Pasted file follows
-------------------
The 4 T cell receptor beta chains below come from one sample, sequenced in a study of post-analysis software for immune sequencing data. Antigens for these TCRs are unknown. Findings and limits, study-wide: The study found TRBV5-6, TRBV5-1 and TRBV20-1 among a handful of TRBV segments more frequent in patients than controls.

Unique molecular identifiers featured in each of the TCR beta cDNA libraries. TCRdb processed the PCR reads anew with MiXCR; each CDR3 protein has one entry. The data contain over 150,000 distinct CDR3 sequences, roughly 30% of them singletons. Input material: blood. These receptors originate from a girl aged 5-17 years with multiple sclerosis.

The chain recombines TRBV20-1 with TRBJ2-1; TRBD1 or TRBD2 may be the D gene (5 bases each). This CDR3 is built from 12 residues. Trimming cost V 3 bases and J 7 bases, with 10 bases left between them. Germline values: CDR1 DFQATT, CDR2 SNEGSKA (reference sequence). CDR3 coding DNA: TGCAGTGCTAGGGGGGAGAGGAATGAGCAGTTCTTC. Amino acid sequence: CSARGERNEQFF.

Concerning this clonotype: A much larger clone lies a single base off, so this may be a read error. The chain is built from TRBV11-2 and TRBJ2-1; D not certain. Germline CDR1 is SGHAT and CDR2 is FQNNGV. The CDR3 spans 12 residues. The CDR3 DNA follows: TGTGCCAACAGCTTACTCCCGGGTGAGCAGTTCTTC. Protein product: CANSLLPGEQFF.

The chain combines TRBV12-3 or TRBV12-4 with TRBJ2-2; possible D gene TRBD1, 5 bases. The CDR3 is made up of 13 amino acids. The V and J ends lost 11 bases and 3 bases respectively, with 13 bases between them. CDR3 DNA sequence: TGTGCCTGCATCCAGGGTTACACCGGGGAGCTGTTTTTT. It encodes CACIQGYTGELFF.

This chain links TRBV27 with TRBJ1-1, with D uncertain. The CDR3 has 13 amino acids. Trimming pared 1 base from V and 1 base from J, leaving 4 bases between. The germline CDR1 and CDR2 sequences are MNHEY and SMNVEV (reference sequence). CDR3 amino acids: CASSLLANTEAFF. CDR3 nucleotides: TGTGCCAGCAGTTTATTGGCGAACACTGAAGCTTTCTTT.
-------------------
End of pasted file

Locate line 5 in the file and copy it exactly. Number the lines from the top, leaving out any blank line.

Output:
The chain combines TRBV12-3 or TRBV12-4 with TRBJ2-2; possible D gene TRBD1, 5 bases. The CDR3 is made up of 13 amino acids. The V and J ends lost 11 bases and 3 bases respectively, with 13 bases between them. CDR3 DNA sequence: TGTGCCTGCATCCAGGGTTACACCGGGGAGCTGTTTTTT. It encodes CACIQGYTGELFF.